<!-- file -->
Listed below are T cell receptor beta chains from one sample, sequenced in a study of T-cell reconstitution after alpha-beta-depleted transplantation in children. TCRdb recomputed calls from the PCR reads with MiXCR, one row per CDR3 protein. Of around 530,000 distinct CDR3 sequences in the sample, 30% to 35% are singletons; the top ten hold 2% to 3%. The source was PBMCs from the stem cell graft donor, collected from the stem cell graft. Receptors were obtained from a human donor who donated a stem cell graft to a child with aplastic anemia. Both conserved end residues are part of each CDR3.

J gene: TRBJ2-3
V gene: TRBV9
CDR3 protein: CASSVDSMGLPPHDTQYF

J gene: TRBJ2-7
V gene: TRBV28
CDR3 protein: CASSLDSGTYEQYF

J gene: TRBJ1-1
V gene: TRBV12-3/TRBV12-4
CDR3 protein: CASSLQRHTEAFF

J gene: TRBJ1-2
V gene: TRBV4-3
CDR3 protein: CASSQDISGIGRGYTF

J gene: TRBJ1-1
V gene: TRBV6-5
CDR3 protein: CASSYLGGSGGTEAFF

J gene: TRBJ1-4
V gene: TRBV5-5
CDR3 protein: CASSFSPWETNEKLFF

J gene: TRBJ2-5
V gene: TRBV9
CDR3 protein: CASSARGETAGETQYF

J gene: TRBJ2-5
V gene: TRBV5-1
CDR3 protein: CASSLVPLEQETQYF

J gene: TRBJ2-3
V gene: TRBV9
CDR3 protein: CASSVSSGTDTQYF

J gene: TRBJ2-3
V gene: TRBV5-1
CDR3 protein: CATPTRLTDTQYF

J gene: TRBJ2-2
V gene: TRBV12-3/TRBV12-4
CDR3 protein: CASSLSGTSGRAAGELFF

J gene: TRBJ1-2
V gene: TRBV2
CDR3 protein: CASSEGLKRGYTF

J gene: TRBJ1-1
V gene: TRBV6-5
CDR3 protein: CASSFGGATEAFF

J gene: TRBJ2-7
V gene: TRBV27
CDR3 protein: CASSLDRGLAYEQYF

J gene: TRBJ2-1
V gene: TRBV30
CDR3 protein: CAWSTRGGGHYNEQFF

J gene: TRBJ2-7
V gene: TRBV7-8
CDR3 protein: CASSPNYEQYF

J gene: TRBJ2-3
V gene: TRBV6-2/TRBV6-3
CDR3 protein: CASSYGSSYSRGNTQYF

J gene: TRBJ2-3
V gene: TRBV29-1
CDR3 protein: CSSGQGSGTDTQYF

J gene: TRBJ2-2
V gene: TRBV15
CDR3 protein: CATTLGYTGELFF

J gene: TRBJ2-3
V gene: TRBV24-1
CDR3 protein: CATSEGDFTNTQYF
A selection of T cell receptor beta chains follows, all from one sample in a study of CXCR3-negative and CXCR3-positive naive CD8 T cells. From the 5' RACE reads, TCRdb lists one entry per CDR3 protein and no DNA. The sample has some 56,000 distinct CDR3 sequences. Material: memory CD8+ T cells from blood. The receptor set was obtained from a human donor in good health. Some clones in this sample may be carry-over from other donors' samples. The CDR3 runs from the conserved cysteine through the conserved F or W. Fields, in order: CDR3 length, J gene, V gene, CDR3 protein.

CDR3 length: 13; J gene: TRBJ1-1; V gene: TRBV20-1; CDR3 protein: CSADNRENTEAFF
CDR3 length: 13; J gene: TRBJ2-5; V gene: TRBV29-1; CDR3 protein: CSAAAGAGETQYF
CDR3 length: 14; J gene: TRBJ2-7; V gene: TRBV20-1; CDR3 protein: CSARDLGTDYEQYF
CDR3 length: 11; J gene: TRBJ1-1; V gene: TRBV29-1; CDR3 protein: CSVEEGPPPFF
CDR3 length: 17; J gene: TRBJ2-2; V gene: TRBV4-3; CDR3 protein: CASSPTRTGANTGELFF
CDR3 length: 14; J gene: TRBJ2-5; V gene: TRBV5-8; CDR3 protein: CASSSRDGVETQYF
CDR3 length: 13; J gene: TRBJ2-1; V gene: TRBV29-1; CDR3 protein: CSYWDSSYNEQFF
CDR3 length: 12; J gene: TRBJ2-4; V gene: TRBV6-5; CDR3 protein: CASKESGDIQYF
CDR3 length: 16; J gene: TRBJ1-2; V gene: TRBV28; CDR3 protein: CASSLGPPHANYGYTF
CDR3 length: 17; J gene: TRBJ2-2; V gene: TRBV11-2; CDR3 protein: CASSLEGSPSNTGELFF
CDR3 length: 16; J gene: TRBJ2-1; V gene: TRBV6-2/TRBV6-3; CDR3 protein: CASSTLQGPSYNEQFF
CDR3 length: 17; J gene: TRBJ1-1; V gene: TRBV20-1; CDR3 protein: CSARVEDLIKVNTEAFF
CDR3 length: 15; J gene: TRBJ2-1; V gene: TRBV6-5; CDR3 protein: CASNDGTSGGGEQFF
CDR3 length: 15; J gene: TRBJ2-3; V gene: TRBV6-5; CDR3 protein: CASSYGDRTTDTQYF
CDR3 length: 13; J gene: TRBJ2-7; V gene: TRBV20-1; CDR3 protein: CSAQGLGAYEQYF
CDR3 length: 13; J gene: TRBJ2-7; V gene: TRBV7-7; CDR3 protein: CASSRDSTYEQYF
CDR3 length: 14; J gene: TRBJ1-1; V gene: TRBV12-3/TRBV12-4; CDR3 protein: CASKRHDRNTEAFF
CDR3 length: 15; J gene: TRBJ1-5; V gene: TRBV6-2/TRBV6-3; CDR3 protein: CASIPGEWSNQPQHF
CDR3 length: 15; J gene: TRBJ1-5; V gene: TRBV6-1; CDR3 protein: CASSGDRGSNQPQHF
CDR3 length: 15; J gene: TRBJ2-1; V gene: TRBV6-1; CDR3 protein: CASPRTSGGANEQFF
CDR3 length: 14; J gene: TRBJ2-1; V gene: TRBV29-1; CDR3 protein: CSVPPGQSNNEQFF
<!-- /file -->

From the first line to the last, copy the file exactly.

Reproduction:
Listed below are T cell receptor beta chains from one sample, sequenced in a study of T-cell reconstitution after alpha-beta-depleted transplantation in children. TCRdb recomputed calls from the PCR reads with MiXCR, one row per CDR3 protein. Of around 530,000 distinct CDR3 sequences in the sample, 30% to 35% are singletons; the top ten hold 2% to 3%. The source was PBMCs from the stem cell graft donor, collected from the stem cell graft. Receptors were obtained from a human donor who donated a stem cell graft to a child with aplastic anemia. Both conserved end residues are part of each CDR3.

J gene: TRBJ2-3
V gene: TRBV9
CDR3 protein: CASSVDSMGLPPHDTQYF

J gene: TRBJ2-7
V gene: TRBV28
CDR3 protein: CASSLDSGTYEQYF

J gene: TRBJ1-1
V gene: TRBV12-3/TRBV12-4
CDR3 protein: CASSLQRHTEAFF

J gene: TRBJ1-2
V gene: TRBV4-3
CDR3 protein: CASSQDISGIGRGYTF

J gene: TRBJ1-1
V gene: TRBV6-5
CDR3 protein: CASSYLGGSGGTEAFF

J gene: TRBJ1-4
V gene: TRBV5-5
CDR3 protein: CASSFSPWETNEKLFF

J gene: TRBJ2-5
V gene: TRBV9
CDR3 protein: CASSARGETAGETQYF

J gene: TRBJ2-5
V gene: TRBV5-1
CDR3 protein: CASSLVPLEQETQYF

J gene: TRBJ2-3
V gene: TRBV9
CDR3 protein: CASSVSSGTDTQYF

J gene: TRBJ2-3
V gene: TRBV5-1
CDR3 protein: CATPTRLTDTQYF

J gene: TRBJ2-2
V gene: TRBV12-3/TRBV12-4
CDR3 protein: CASSLSGTSGRAAGELFF

J gene: TRBJ1-2
V gene: TRBV2
CDR3 protein: CASSEGLKRGYTF

J gene: TRBJ1-1
V gene: TRBV6-5
CDR3 protein: CASSFGGATEAFF

J gene: TRBJ2-7
V gene: TRBV27
CDR3 protein: CASSLDRGLAYEQYF

J gene: TRBJ2-1
V gene: TRBV30
CDR3 protein: CAWSTRGGGHYNEQFF

J gene: TRBJ2-7
V gene: TRBV7-8
CDR3 protein: CASSPNYEQYF

J gene: TRBJ2-3
V gene: TRBV6-2/TRBV6-3
CDR3 protein: CASSYGSSYSRGNTQYF

J gene: TRBJ2-3
V gene: TRBV29-1
CDR3 protein: CSSGQGSGTDTQYF

J gene: TRBJ2-2
V gene: TRBV15
CDR3 protein: CATTLGYTGELFF

J gene: TRBJ2-3
V gene: TRBV24-1
CDR3 protein: CATSEGDFTNTQYF
A selection of T cell receptor beta chains follows, all from one sample in a study of CXCR3-negative and CXCR3-positive naive CD8 T cells. From the 5' RACE reads, TCRdb lists one entry per CDR3 protein and no DNA. The sample has some 56,000 distinct CDR3 sequences. Material: memory CD8+ T cells from blood. The receptor set was obtained from a human donor in good health. Some clones in this sample may be carry-over from other donors' samples. The CDR3 runs from the conserved cysteine through the conserved F or W. Fields, in order: CDR3 length, J gene, V gene, CDR3 protein.

CDR3 length: 13; J gene: TRBJ1-1; V gene: TRBV20-1; CDR3 protein: CSADNRENTEAFF
CDR3 length: 13; J gene: TRBJ2-5; V gene: TRBV29-1; CDR3 protein: CSAAAGAGETQYF
CDR3 length: 14; J gene: TRBJ2-7; V gene: TRBV20-1; CDR3 protein: CSARDLGTDYEQYF
CDR3 length: 11; J gene: TRBJ1-1; V gene: TRBV29-1; CDR3 protein: CSVEEGPPPFF
CDR3 length: 17; J gene: TRBJ2-2; V gene: TRBV4-3; CDR3 protein: CASSPTRTGANTGELFF
CDR3 length: 14; J gene: TRBJ2-5; V gene: TRBV5-8; CDR3 protein: CASSSRDGVETQYF
CDR3 length: 13; J gene: TRBJ2-1; V gene: TRBV29-1; CDR3 protein: CSYWDSSYNEQFF
CDR3 length: 12; J gene: TRBJ2-4; V gene: TRBV6-5; CDR3 protein: CASKESGDIQYF
CDR3 length: 16; J gene: TRBJ1-2; V gene: TRBV28; CDR3 protein: CASSLGPPHANYGYTF
CDR3 length: 17; J gene: TRBJ2-2; V gene: TRBV11-2; CDR3 protein: CASSLEGSPSNTGELFF
CDR3 length: 16; J gene: TRBJ2-1; V gene: TRBV6-2/TRBV6-3; CDR3 protein: CASSTLQGPSYNEQFF
CDR3 length: 17; J gene: TRBJ1-1; V gene: TRBV20-1; CDR3 protein: CSARVEDLIKVNTEAFF
CDR3 length: 15; J gene: TRBJ2-1; V gene: TRBV6-5; CDR3 protein: CASNDGTSGGGEQFF
CDR3 length: 15; J gene: TRBJ2-3; V gene: TRBV6-5; CDR3 protein: CASSYGDRTTDTQYF
CDR3 length: 13; J gene: TRBJ2-7; V gene: TRBV20-1; CDR3 protein: CSAQGLGAYEQYF
CDR3 length: 13; J gene: TRBJ2-7; V gene: TRBV7-7; CDR3 protein: CASSRDSTYEQYF
CDR3 length: 14; J gene: TRBJ1-1; V gene: TRBV12-3/TRBV12-4; CDR3 protein: CASKRHDRNTEAFF
CDR3 length: 15; J gene: TRBJ1-5; V gene: TRBV6-2/TRBV6-3; CDR3 protein: CASIPGEWSNQPQHF
CDR3 length: 15; J gene: TRBJ1-5; V gene: TRBV6-1; CDR3 protein: CASSGDRGSNQPQHF
CDR3 length: 15; J gene: TRBJ2-1; V gene: TRBV6-1; CDR3 protein: CASPRTSGGANEQFF
CDR3 length: 14; J gene: TRBJ2-1; V gene: TRBV29-1; CDR3 protein: CSVPPGQSNNEQFF